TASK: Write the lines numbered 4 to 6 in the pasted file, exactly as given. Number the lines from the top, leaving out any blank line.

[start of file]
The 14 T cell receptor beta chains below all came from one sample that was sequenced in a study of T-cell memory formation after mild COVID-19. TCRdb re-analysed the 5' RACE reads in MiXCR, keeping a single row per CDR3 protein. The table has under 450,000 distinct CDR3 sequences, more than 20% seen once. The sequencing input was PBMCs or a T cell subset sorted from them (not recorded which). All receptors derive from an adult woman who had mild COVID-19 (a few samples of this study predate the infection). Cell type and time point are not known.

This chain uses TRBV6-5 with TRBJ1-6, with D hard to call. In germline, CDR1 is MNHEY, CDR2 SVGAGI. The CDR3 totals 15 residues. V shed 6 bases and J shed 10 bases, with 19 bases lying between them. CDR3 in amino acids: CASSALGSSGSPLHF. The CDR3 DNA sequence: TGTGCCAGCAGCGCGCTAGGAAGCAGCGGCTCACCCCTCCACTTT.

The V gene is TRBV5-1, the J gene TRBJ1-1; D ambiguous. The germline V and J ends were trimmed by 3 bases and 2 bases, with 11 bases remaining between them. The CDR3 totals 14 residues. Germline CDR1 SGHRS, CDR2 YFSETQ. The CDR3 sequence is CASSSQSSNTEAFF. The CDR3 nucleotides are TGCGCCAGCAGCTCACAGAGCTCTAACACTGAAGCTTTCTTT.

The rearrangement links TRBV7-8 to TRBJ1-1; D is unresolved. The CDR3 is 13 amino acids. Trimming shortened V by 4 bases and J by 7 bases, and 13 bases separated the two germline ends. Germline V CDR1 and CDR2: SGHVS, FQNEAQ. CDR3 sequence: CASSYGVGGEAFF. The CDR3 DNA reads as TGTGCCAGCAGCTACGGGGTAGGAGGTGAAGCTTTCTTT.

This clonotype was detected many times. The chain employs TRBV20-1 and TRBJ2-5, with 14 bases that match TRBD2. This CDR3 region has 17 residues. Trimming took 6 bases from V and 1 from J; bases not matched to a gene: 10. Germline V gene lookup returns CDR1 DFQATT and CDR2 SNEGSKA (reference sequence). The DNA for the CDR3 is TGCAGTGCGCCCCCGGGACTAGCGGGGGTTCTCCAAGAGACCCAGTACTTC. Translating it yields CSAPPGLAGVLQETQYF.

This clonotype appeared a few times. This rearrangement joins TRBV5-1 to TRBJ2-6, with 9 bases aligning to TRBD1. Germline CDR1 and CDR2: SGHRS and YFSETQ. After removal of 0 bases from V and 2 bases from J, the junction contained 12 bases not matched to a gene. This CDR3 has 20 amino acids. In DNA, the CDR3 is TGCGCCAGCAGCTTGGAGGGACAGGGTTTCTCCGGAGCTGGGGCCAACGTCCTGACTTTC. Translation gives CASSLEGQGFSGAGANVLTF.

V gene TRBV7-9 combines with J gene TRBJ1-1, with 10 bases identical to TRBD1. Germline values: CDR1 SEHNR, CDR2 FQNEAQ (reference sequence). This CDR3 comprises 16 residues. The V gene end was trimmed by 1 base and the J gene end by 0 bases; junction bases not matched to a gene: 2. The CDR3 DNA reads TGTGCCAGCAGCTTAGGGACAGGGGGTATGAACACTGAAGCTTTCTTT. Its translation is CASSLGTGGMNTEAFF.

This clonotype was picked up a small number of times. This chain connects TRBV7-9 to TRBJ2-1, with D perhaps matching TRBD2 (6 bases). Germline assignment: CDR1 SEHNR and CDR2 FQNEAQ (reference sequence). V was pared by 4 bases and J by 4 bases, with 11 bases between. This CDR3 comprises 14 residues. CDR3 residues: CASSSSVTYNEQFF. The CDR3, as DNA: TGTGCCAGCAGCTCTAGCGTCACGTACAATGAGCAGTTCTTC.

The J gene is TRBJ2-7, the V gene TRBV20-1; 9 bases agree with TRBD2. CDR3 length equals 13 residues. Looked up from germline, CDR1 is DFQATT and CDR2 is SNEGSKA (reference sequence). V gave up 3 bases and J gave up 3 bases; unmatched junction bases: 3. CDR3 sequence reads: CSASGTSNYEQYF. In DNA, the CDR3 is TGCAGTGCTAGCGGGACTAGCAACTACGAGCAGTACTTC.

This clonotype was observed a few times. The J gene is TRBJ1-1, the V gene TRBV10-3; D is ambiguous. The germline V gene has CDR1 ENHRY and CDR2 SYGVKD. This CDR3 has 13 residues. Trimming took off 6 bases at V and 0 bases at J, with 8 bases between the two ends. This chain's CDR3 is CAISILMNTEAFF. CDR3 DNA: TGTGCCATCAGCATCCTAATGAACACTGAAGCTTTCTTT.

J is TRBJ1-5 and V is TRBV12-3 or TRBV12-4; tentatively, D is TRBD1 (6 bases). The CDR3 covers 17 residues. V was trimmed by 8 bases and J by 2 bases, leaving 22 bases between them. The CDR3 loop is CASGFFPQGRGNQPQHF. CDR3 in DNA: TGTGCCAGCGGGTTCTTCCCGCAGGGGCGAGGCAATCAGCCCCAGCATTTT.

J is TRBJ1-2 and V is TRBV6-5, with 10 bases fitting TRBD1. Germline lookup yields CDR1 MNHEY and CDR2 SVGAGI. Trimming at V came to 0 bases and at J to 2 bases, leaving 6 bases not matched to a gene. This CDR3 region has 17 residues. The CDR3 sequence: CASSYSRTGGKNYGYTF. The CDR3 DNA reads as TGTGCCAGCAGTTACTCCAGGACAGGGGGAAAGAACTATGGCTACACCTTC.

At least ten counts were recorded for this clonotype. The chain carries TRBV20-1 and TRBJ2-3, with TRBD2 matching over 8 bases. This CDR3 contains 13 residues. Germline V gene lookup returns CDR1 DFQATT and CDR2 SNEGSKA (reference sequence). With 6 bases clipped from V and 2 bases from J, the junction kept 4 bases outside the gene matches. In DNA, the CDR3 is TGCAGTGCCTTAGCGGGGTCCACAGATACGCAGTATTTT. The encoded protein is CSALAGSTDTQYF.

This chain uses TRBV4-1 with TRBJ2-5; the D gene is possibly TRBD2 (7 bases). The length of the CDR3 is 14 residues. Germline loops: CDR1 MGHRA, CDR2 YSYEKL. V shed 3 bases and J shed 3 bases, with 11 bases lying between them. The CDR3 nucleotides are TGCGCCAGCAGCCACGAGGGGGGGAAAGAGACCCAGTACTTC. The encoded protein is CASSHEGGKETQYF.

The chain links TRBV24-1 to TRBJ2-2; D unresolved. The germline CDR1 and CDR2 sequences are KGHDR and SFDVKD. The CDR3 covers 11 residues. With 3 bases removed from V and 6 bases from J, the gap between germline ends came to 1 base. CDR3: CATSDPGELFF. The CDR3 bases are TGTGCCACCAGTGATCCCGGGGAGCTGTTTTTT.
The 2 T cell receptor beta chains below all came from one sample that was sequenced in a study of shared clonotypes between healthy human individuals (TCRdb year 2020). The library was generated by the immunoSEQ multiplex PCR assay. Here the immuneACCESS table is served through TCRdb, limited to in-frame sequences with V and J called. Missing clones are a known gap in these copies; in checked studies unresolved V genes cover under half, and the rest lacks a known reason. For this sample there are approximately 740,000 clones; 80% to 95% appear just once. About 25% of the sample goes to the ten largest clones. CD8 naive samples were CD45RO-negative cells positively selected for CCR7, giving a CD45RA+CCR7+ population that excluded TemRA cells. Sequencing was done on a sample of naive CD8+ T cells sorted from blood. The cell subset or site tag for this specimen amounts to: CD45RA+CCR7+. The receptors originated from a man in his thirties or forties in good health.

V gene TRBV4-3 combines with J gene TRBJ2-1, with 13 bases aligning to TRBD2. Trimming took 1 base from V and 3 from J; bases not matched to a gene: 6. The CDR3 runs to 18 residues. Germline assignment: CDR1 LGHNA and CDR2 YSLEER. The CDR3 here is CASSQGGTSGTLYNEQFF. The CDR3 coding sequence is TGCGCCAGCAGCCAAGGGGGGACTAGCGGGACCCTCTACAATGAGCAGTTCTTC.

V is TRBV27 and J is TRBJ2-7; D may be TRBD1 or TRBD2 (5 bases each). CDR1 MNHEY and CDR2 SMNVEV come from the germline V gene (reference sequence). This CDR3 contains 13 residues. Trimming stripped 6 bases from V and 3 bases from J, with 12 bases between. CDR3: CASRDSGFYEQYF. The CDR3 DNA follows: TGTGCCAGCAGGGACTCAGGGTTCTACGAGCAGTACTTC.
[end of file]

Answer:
The rearrangement links TRBV7-8 to TRBJ1-1; D is unresolved. The CDR3 is 13 amino acids. Trimming shortened V by 4 bases and J by 7 bases, and 13 bases separated the two germline ends. Germline V CDR1 and CDR2: SGHVS, FQNEAQ. CDR3 sequence: CASSYGVGGEAFF. The CDR3 DNA reads as TGTGCCAGCAGCTACGGGGTAGGAGGTGAAGCTTTCTTT.

This clonotype was detected many times. The chain employs TRBV20-1 and TRBJ2-5, with 14 bases that match TRBD2. This CDR3 region has 17 residues. Trimming took 6 bases from V and 1 from J; bases not matched to a gene: 10. Germline V gene lookup returns CDR1 DFQATT and CDR2 SNEGSKA (reference sequence). The DNA for the CDR3 is TGCAGTGCGCCCCCGGGACTAGCGGGGGTTCTCCAAGAGACCCAGTACTTC. Translating it yields CSAPPGLAGVLQETQYF.

This clonotype appeared a few times. This rearrangement joins TRBV5-1 to TRBJ2-6, with 9 bases aligning to TRBD1. Germline CDR1 and CDR2: SGHRS and YFSETQ. After removal of 0 bases from V and 2 bases from J, the junction contained 12 bases not matched to a gene. This CDR3 has 20 amino acids. In DNA, the CDR3 is TGCGCCAGCAGCTTGGAGGGACAGGGTTTCTCCGGAGCTGGGGCCAACGTCCTGACTTTC. Translation gives CASSLEGQGFSGAGANVLTF.